Ultimately, Immortals Fenyx Rising is a delight to play. Its focus on being a lighthearted take on Greek mythology is appreciated, especially since Ubisoft has mostly reserved its open world formula games for franchises that take themselves a bit too seriously. While the comedic tone and constant banter between all the characters won't strike a chord with everyone, it's certainly bound to make someone smile, and even chuckle at its most cringiest writing. The Breath of the Wild formula hasn't really been done to this sort of extent and despite Ubisoft certainly borrowing a slew of elements from Nintendo's flagship game, they still managed to craft a game that's undeniably their own, and I enjoyed every minute of it.
I can't praise Bluepoint enough with just how much care and attention went into not only bringing this world back to life, but bringing it back in such an authentic way compared to its original. But even though Bluepoint will be getting most of the praise here for their exceptional work, I think it's also important to recognize FROMSoftware's original design, and just how well that design held up over the years. Souls fans with a PS5 certainly won't need to be persuaded to hop in, but I'd easily recommend Demon's Souls for the uninitiated to check out where the this third-person subgenre was conceived. The difficulty can be daunting, but it can also be overcome with enough patience and determination.
As an Assassin's Creed fan who has stuck by the series through its high points, and was certainly disappointed by many of its low points, I can confidently say that what Ubisoft has crafted here was not only crafted with an immense amount of love and respect for the series, but for its fans as well. Assassin's Creed Valhalla is one Viking adventure you certainly don't want to miss.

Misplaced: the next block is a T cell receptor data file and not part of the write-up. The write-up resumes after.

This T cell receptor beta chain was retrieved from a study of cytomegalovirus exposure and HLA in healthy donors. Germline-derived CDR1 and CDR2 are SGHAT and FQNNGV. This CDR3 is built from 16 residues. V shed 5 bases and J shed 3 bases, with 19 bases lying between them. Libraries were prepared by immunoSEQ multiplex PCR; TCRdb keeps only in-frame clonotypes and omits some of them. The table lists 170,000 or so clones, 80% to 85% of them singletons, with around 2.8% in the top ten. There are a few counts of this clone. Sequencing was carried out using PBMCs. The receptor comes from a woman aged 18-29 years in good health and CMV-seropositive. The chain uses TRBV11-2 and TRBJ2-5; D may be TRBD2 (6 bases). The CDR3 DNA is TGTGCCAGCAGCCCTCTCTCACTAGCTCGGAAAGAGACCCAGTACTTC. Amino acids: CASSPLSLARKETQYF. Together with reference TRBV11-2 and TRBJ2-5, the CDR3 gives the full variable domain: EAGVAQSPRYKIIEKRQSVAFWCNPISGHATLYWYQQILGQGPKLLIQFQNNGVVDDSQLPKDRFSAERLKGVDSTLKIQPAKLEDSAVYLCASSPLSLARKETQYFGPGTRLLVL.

Despite those disappointments and Square's lack of appropriate messaging that this is only Part 1 of a larger story, I still largely enjoyed my time with Final Fantasy VII Remake. The exciting combat system, the ridiculously amazing soundtrack and a Midgar that was a joy to look at and run through all combined to give me a fuzzy feeling inside I only ever got from playing the original.
Aside from the ridiculous lack of an autosave feature, I absolutely adored my time with this bright and colorful game. If I wasn't admiring the gorgeous aesthetics, I was bopping to the catchy soundtrack. And on top of that, the combat system proved to fun enough to keep me engaged from start to finish.
If you're a fan of the franchise and felt betrayed by Payback in 2017, then Need for Speed Heat is worth your time. With a packed roster of over 120 cars, a well-designed and gorgeous city to explore and race in, and a huge emphasis on customization, it's undeniably Ghost Games' apology letter for 2017's mess of a game.
The Witcher 3 on the Nintendo Switch, despite its many optimizations, remains a technical masterpiece considering the console's limitations. Playing in handheld is downright magical and masks some of its visual shortcomings. Well worth giving it a shot, even if you've already experienced the game elsewhere.
This all culminates in a $40 expansion that I feel could have easily been priced at $60. Sure, we do only get one new area to complement that original game's five, but Iceborne cleverly integrates the previous areas into easily half of its main campaign, and it's just as fun revisiting them all under new circumstances with new or returning monsters to hunt. There is so much to do, whether it's the chunky and sizeable campaign or the plethora of things to do once the credits roll.